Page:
Overview of Rent Bill 2022

Overview of Rent Bill 2022

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The Rent Bill 2022, seeks to consolidate the law on rent, to reform the existing enactment on rent, remove housing constraints, offer incentives for private sector investments in housing, and maintain the protection of low income and vulnerable from abuse and arbitrary actions. 

The Rent Act, 1963 (Act 2020), has outlived its relevance, per the current population growth, housing availability, housing maintenance, the trend in technology advancement in the rental market, and other current issues. 

Also, the intervening law, the Rent Control Law, 1986 (PNDC L 138) failed to address the problems of rental accommodation, because landlords were constrained in the application of rent to reflect inflationary trends. 

Per the new bill, the powers of rent officers are dealt with in clause 6. A rent officer may require among others, the attendance of parties and witnesses and may examine them on oath or otherwise; enter and view or order the inspection of premises under consideration. 

Under clause 7, the appointment of other staff is catered for. It states that the President may in accordance with Article 195 of the Constitution appoint other employees, whose operations are necessary for the effective functioning of the Rent Managing Department. 

Regional and District Officers of the Rent Management Department are created under clause 8.

Clause 9-11 provides for the functions and procedures of a Rent Magistrate and also an assessment by a Rent Magistrate relative to the amount of recoverable rent of premises which may be subject to an appeal at the High Court. 

The National Rent Assistance Scheme which is to assist eligible individuals in the formal and informal sector with loans to enable them pay rent in advance is provided for under clauses 12-14.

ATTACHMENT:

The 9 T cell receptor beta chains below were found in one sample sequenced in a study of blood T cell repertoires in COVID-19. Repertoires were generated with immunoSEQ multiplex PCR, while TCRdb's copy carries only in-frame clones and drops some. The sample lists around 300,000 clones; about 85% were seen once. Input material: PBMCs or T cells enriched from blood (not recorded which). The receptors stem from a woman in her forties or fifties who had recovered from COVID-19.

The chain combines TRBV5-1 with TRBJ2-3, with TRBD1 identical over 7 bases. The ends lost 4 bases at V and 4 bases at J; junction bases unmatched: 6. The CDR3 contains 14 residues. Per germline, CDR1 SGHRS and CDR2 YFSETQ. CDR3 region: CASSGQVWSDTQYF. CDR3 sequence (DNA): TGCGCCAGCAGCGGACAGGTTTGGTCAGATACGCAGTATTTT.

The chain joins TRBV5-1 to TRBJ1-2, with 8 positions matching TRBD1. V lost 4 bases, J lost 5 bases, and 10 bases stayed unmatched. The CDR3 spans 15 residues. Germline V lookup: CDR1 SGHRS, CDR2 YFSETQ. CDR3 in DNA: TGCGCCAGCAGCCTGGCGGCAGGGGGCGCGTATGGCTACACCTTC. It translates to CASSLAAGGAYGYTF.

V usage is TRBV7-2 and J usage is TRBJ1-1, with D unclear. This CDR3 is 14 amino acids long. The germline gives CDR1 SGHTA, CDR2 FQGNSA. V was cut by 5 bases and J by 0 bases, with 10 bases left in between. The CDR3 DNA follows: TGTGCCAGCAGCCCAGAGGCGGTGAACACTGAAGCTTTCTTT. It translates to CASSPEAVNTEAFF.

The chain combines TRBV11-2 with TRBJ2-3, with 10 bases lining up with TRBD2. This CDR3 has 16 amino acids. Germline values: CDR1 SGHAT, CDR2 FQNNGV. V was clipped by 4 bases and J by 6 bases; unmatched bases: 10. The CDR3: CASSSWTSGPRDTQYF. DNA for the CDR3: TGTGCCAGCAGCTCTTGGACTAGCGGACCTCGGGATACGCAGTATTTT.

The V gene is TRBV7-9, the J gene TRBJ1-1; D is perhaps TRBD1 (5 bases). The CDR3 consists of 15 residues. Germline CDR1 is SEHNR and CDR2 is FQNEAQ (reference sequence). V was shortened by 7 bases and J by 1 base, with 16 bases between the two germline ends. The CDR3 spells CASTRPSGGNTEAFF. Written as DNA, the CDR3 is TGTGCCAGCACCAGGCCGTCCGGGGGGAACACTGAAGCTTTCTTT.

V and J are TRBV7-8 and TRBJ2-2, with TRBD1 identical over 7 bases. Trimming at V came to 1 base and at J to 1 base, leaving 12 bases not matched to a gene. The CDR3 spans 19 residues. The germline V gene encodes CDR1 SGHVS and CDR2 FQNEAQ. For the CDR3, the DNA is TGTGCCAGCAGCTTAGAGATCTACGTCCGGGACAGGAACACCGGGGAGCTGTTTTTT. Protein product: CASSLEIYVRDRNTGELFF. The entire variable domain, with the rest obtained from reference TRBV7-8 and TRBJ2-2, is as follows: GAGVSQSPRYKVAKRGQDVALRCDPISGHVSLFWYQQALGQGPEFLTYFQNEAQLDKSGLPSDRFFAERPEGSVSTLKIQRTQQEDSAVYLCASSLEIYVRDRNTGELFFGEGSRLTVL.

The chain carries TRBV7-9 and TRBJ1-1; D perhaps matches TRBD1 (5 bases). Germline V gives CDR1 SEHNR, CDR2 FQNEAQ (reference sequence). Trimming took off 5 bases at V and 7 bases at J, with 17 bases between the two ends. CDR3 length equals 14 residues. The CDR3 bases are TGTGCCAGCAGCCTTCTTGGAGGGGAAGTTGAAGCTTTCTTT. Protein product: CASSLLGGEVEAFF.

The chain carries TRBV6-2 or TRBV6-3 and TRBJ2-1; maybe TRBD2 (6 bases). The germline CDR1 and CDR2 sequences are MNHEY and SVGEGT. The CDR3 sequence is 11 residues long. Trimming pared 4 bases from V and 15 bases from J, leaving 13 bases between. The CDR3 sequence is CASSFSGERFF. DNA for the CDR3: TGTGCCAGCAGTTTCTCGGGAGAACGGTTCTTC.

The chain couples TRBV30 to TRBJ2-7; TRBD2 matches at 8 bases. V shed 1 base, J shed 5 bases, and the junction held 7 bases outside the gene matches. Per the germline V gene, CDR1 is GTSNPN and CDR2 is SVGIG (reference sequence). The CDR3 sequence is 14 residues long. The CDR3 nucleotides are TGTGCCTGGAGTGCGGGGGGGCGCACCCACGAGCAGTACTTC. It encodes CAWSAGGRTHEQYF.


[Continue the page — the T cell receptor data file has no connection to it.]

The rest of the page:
Clause 15-20 deals with the assessment of recoverable rent, and provides for reference by the Minister to the Rent Magistrate, to assess the amount of recoverable rent of premises. Also, an appeal for the variation of recoverable rent I provided for as well as factors that affect the assessment of recoverable rent. 

Clause 29-31 provides for compensation for improvement, control of sub-letting, prohibition of landlords from serving a notice to quit on tenants within two years after the date of the assessment order, or a decision of a rent officer, rent magistrate/court unless there has been an appeal. 

A tenant’s obligations are provided for in clauses 32-34. It states that a tenant is entitled to apply for an assessment of recoverable rent. Also, he/she is entitled to be compensated for any agreed improvements made to the premises, and be given one month’s notice before recoverable rent becomes payable after an assessment of recoverable rent has been made.

Also, it is the responsibility of a tenant to desist from using the premises for immoral or illegal purposes among others. Furthermore, the obligations of a statutory tenant, thus a tenant in possession are covered in clause 34. 

Clause 35-39 deals with general offences which include, the demand or receipt of more than the recoverable rent for the premises. It also talks about the offences by agents and servants and prohibits the demand of a premium. 

The drafting of this new bill follows a policy approval conveyed by Cabinet to the Ministry of Works and Housing for consideration by key stakeholders and then onward submission to Cabinet.